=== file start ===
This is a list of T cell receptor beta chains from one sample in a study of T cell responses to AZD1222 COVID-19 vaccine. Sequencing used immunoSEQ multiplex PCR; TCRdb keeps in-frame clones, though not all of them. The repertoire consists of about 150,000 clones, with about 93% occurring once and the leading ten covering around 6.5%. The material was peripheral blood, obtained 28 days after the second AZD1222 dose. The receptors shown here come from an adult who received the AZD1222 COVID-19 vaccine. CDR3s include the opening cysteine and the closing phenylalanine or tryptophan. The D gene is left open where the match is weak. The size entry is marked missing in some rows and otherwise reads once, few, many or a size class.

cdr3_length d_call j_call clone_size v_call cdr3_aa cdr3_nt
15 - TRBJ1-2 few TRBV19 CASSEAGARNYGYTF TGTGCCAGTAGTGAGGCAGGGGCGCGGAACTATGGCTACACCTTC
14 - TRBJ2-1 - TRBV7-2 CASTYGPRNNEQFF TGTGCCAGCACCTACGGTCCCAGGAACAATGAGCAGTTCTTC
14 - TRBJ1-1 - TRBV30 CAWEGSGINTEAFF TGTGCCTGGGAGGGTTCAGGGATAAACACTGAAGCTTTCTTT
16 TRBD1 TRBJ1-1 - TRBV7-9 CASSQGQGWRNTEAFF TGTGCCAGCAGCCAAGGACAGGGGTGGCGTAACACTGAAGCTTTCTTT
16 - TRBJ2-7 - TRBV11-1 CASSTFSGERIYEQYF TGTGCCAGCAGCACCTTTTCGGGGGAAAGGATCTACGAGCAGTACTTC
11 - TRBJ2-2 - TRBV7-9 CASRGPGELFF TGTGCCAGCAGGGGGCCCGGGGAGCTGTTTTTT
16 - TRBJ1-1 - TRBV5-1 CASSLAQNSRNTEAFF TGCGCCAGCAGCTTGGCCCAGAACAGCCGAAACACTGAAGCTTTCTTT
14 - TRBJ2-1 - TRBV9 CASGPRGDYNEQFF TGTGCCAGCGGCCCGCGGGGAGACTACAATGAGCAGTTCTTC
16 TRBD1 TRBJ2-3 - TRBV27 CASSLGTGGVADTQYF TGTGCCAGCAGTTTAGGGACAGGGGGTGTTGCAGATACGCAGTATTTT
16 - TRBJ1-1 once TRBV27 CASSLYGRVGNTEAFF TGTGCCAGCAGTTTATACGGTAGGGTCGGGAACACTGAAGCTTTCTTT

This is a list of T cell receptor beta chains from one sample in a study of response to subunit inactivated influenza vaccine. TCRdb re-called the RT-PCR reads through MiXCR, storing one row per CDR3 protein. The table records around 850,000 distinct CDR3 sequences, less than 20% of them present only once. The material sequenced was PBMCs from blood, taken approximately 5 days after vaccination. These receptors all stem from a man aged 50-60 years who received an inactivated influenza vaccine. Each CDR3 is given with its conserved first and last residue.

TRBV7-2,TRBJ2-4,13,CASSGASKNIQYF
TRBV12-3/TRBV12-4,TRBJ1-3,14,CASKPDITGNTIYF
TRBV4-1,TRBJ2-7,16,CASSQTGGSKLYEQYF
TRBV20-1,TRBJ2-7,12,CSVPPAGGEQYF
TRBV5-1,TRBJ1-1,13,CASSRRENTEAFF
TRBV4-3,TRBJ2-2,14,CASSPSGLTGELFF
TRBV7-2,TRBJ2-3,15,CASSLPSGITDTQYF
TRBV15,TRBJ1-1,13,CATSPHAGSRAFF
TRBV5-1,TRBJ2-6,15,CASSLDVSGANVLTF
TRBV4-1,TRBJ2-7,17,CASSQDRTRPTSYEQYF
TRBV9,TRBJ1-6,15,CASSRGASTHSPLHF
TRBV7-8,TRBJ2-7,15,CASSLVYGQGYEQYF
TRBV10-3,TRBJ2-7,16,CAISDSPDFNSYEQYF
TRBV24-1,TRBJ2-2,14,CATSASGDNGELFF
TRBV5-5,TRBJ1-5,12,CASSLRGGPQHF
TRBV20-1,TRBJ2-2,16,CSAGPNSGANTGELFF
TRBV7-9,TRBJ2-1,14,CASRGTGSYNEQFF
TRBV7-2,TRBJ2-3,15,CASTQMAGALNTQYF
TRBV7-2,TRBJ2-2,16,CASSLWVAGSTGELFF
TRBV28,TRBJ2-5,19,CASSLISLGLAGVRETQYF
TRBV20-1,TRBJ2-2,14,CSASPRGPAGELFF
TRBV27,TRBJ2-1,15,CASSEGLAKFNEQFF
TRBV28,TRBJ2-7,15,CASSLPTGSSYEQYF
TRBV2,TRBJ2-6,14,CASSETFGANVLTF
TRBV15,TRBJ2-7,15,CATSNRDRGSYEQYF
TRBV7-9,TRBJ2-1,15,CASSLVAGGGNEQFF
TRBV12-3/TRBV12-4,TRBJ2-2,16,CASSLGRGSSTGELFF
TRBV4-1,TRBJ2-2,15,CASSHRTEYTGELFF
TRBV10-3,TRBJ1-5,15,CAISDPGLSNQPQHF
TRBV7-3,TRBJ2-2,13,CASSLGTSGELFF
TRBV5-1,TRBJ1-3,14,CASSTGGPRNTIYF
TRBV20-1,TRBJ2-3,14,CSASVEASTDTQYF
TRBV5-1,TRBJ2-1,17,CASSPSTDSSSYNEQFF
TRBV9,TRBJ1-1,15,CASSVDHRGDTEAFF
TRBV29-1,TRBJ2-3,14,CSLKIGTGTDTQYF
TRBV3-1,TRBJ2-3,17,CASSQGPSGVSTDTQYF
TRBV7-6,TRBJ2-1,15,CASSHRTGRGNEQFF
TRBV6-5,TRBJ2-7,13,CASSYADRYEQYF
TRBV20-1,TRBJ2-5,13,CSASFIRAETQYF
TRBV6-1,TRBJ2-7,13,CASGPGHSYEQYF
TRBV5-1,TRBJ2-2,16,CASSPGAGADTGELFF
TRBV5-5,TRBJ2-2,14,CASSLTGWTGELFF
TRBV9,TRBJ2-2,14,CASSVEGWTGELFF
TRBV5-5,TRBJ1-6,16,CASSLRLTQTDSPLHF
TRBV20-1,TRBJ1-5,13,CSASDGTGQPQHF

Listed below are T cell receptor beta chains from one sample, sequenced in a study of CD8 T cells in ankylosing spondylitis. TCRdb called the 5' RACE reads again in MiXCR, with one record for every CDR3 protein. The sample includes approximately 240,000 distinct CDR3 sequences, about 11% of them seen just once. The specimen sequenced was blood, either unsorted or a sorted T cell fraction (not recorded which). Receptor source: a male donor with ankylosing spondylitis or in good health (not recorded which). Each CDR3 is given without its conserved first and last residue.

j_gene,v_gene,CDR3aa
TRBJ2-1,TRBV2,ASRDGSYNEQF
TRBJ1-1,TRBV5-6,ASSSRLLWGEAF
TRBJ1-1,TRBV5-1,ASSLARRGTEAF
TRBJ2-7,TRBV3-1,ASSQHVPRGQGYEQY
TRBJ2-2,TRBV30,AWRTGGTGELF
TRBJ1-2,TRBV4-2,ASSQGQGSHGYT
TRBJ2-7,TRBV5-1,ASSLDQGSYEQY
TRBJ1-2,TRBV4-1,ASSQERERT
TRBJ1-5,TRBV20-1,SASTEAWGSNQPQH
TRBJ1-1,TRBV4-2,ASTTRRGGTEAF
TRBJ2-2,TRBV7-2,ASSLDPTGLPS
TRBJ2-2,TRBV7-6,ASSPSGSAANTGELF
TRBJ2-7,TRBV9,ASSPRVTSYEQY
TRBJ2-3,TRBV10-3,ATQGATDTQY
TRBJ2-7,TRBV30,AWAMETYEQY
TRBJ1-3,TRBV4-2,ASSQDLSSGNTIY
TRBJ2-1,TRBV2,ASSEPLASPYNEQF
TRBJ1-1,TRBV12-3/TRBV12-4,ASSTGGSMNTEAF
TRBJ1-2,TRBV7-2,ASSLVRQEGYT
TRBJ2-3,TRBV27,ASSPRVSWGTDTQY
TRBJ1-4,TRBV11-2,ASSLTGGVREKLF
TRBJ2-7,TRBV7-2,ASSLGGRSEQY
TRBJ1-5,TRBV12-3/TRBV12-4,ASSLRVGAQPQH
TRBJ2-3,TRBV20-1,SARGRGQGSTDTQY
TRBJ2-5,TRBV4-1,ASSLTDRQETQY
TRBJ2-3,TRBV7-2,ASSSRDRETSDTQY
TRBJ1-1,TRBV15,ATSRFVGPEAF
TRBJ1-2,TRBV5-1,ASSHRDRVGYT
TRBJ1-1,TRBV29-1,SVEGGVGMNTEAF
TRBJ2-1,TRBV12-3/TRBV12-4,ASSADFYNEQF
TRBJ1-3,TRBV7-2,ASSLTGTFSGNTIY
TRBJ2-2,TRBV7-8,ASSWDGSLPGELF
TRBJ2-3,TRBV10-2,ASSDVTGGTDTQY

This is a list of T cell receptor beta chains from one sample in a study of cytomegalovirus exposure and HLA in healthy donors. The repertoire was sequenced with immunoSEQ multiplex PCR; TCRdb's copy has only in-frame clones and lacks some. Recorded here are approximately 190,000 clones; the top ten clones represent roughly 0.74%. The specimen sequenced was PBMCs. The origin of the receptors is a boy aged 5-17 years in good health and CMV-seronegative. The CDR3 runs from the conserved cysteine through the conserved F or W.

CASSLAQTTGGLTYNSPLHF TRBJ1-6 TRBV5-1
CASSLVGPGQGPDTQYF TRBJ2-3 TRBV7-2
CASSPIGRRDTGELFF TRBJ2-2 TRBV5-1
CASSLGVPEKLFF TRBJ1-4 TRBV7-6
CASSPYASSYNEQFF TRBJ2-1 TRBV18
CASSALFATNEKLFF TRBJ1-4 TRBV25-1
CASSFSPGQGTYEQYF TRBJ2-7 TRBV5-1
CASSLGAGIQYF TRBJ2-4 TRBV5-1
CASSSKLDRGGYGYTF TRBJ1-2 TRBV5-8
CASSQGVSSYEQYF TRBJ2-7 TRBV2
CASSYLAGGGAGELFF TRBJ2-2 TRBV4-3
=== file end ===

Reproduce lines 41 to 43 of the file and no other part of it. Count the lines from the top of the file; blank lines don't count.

TRBV4-1,TRBJ2-2,15,CASSHRTEYTGELFF
TRBV10-3,TRBJ1-5,15,CAISDPGLSNQPQHF
TRBV7-3,TRBJ2-2,13,CASSLGTSGELFF